At therapy pickup: “Noah had a good day, head bangs were pretty high though...” And I don’t really remember all she said after that. I signed our checkout slip and out the door we went.
Headed down the highway that we drive and I looked back in my rear view mirror at the most beautiful boy and just kept thinking, why? Why him? Because the truth is not everyone on this journey will experience self injury. If you don’t, consider yourself lucky. And you won’t hear me say those words often. But there is nothing more paralyzing or more heartbreaking to witness as parent than you child hurting themselves.
And this post has been a long time coming. I’ve been trying to find the words for months but I’ve always fallen short. I’ve felt I wouldn’t be able to convey how this truly feels, but I’ve decided I think it’s important to try.
When it first happens, when your child first self injures, it almost takes your breath away. The world stops because you don’t believe what you just saw. You think your mind must be playing tricks on you because this can’t be real. And so you downplay it at first. I did. I downplayed it so much because I couldn’t believe it. And then I of course thought it was a one time thing. It wouldn’t happen again, so why stress. But it did happen again. And again and again and soon enough, self injury became part of our everyday. It becomes your norm.
I remember the first time Noah hit his head outside on the cement. That memory is so painful and so vivid that’s it’s something I don’t think I will ever forget. It changed me. As a parent, as a person. Seeing your baby do that does that to you.
It left a bruise, that’s how hard he hit. I questioned whether we needed to take him to urgent care—and that has only happened twice which I’m so unbelievably thankful for because for some, bruises are a constant. Protective helmets are worn, and so much more.
When I saw that colored spot on his forehead appear I felt like I had completely failed him. How could I let that happen? But I did. And it was only the beginning. Even when I knew of autism, I didn’t know some kids do this. Like most of us, we don’t know or understand something until it becomes our reality.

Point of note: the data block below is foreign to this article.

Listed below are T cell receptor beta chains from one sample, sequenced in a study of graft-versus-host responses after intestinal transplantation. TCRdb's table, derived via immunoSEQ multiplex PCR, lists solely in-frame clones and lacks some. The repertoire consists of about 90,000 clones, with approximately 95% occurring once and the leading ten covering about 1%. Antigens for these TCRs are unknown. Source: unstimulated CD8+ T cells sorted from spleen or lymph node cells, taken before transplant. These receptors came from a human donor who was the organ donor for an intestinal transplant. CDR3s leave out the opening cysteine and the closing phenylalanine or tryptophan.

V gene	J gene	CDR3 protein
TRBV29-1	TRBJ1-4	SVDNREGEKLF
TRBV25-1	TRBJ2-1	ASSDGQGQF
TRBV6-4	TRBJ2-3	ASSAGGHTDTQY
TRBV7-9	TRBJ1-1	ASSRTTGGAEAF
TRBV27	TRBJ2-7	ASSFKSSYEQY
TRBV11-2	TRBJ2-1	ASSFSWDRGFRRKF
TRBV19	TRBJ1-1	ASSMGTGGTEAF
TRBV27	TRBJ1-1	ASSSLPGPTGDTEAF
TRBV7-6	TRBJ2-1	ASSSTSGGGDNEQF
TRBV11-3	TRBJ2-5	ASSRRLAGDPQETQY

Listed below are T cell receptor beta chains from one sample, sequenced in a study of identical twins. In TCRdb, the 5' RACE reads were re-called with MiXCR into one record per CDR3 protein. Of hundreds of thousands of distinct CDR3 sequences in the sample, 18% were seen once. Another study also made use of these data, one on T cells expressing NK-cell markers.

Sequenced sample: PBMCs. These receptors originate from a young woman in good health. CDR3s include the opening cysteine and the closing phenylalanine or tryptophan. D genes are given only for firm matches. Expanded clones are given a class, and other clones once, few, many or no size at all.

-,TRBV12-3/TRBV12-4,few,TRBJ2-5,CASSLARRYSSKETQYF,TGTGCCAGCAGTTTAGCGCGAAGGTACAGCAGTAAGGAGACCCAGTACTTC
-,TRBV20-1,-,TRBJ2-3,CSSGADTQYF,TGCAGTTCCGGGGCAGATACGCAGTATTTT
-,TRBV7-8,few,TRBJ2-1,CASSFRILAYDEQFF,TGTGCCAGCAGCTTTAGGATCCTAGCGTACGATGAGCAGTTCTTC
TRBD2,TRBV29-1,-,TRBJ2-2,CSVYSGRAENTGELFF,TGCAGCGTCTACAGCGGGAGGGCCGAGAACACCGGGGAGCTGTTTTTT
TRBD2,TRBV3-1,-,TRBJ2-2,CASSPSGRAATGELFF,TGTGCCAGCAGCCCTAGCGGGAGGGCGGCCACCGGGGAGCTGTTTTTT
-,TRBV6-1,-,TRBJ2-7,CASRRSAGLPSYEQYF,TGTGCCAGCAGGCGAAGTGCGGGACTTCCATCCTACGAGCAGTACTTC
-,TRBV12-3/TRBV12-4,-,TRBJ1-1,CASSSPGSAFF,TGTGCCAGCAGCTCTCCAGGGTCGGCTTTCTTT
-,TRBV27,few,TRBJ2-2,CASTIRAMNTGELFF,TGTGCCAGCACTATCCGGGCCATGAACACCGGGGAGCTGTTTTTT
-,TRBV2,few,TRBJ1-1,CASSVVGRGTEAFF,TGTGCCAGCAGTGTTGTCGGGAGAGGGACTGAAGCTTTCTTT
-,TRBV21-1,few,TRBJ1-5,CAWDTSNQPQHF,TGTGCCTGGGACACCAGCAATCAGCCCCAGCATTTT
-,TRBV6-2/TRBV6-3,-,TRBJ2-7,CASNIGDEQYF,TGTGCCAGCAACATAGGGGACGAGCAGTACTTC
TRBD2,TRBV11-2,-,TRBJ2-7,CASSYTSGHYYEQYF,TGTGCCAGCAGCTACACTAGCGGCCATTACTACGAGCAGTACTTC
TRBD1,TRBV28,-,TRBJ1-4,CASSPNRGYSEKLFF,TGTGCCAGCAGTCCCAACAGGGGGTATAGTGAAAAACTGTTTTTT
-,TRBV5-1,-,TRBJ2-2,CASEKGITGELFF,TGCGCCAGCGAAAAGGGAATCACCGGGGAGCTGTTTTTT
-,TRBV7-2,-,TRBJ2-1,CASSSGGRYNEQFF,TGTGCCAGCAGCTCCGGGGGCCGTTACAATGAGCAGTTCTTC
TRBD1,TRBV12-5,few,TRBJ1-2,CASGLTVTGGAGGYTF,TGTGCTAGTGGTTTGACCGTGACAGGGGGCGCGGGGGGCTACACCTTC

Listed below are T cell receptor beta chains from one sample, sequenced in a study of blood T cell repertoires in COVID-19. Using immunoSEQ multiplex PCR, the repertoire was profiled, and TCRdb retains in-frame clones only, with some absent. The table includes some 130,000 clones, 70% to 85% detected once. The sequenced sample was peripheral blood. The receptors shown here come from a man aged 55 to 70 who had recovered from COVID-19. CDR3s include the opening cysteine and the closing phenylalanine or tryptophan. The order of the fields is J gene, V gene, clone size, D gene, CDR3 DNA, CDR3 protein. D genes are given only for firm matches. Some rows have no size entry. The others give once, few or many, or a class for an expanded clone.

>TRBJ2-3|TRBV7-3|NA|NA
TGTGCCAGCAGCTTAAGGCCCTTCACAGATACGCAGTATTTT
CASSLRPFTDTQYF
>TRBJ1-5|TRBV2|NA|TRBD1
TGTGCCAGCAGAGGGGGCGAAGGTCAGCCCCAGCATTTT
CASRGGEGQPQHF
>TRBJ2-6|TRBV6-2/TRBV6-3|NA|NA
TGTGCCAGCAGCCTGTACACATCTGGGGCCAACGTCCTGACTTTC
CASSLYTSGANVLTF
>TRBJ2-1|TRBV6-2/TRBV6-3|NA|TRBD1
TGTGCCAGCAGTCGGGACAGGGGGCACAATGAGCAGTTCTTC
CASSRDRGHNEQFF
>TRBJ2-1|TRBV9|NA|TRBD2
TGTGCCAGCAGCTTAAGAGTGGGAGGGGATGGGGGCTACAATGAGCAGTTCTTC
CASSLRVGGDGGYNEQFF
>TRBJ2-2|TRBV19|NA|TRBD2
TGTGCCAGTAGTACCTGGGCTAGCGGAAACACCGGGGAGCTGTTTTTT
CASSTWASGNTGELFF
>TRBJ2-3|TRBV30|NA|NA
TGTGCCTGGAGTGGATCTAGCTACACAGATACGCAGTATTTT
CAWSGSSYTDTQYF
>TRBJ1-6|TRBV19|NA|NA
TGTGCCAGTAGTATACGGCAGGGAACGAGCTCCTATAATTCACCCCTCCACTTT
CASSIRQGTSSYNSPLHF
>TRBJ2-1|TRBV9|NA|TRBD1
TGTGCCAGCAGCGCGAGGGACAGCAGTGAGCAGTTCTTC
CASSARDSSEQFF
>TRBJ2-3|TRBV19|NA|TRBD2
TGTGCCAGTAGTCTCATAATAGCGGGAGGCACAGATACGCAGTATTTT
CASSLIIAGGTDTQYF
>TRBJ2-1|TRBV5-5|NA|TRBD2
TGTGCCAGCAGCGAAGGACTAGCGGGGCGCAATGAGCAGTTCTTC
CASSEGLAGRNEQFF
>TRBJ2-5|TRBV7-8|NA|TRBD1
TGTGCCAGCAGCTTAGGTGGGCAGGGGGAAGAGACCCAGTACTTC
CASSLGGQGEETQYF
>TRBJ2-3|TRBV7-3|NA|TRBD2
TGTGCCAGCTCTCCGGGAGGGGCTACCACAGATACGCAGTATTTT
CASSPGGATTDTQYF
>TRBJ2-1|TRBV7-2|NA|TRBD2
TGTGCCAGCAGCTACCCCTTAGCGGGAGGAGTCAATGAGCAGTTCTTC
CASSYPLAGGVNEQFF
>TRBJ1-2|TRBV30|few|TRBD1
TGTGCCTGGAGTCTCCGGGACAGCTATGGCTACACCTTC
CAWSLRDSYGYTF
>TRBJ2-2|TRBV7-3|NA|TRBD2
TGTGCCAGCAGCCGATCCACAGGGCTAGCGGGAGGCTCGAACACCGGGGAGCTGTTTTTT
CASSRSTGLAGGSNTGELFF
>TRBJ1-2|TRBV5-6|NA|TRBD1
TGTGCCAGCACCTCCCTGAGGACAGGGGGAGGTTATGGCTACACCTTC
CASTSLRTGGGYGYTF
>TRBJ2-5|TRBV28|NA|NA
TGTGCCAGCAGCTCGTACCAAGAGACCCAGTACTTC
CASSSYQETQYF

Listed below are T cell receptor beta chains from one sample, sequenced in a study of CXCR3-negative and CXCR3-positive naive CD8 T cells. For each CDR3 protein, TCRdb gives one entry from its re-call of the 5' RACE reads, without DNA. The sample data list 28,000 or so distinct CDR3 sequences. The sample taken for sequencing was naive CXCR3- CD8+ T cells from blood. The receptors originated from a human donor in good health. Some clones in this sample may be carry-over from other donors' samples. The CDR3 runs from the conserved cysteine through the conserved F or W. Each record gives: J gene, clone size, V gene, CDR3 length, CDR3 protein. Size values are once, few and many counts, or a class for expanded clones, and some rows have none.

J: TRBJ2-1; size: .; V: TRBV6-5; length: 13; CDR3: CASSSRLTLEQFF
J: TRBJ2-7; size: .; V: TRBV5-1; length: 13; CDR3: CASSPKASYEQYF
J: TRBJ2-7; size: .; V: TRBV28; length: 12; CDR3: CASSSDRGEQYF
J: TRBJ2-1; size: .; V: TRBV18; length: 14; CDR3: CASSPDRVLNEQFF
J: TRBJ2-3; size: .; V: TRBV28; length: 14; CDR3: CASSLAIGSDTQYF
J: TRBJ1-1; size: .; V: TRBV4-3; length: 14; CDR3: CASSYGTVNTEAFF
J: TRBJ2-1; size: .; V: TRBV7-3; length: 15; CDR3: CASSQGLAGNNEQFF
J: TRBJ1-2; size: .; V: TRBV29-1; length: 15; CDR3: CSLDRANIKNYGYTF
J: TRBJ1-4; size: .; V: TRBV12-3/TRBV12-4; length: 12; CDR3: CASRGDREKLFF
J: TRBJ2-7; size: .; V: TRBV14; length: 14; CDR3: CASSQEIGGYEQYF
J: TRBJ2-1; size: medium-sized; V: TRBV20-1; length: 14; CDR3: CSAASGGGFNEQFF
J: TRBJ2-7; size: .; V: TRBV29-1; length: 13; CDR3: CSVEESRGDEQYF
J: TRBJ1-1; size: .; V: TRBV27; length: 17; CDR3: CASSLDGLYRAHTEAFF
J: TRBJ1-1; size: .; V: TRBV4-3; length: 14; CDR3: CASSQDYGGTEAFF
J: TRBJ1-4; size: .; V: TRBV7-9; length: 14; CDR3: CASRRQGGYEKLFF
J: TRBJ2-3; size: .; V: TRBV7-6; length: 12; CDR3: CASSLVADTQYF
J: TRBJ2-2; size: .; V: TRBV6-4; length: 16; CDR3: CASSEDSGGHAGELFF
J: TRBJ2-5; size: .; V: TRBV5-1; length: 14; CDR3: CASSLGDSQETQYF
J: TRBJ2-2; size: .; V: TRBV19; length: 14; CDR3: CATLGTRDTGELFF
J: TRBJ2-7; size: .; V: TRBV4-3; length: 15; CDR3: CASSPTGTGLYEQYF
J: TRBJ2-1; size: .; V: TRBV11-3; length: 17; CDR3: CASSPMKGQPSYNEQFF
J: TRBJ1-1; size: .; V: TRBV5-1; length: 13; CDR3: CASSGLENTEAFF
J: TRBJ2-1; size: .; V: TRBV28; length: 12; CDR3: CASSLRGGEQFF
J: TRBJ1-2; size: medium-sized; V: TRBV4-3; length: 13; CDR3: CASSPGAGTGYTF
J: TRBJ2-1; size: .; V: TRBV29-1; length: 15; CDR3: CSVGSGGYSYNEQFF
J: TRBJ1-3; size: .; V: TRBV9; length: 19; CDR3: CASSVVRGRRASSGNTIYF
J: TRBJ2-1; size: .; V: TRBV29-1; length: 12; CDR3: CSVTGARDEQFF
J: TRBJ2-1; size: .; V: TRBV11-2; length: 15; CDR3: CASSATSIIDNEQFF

And once it does, once self injury is on your radar, you feel an array of emotions. First you’re scared. You’re so scared and you don’t know what to do. You know this shouldn’t be happening and panic ensues. Then there is sadness. Your heart breaks into a million little pieces every time it happens. Then anger. You feel frustrated and you think maybe if I’m just tougher as a parent it will change, but it doesn’t. Then there’s helplessness. That you can’t do this forever. How will you? You’re not strong enough. But, you then learn you are. And you “accept” and you accommodate and you work like hell for your kid. You do whatever it takes to help them find a better way.
And you do, you learn all the ABA tactics and therapies. The four functions to a behavior. The reason he head bangs when he’s upset. And you learn what works. Its never ending trial and error, and sometimes it’s a very slow process. But as the data shows, he’s getting there, we’re getting there.
I can’t imagine being so overwhelmed or so upset that hitting your head to the ground is the better alternative. But we’re trying. We’re empathetic. We’re patient. And we’re here.
We’ve been watching Noah does this for over a year now. And each time it happens it doesn’t get any easier. It can happen in a moment too. There are quite a few triggers that can make Noah drop to the ground in an instant. Sometimes our life can feel like walking on constant egg shells. And no matter how much we try to prevent it, it happens. His triggers can be me talking or walking into another room. And bam, he’s down. It’s pretty overwhelming at times because we need to do these things. It’s just life.
And this is ours. While it’s not easy and the worries continue to grow. Worrying if one day your kid could actually hurts themselves seriously. Worrying for the future and what if it doesn’t go away. The unknowns are a place I don’t go too very often. The fears for Noah’s future could literally swallow me whole. So I don’t let it.
Now is now. And right now, head banging is on a downward trend. Right now he spends less time in a padded room at therapy than more. Right now there are times he actually stops himself, which is unbelievably huge. Right now I’m not stressing about the future nor the things I can’t control in life. And right now, I’m just loving the heck out of this boy, because really, love is the only thing we all have that will never fail us.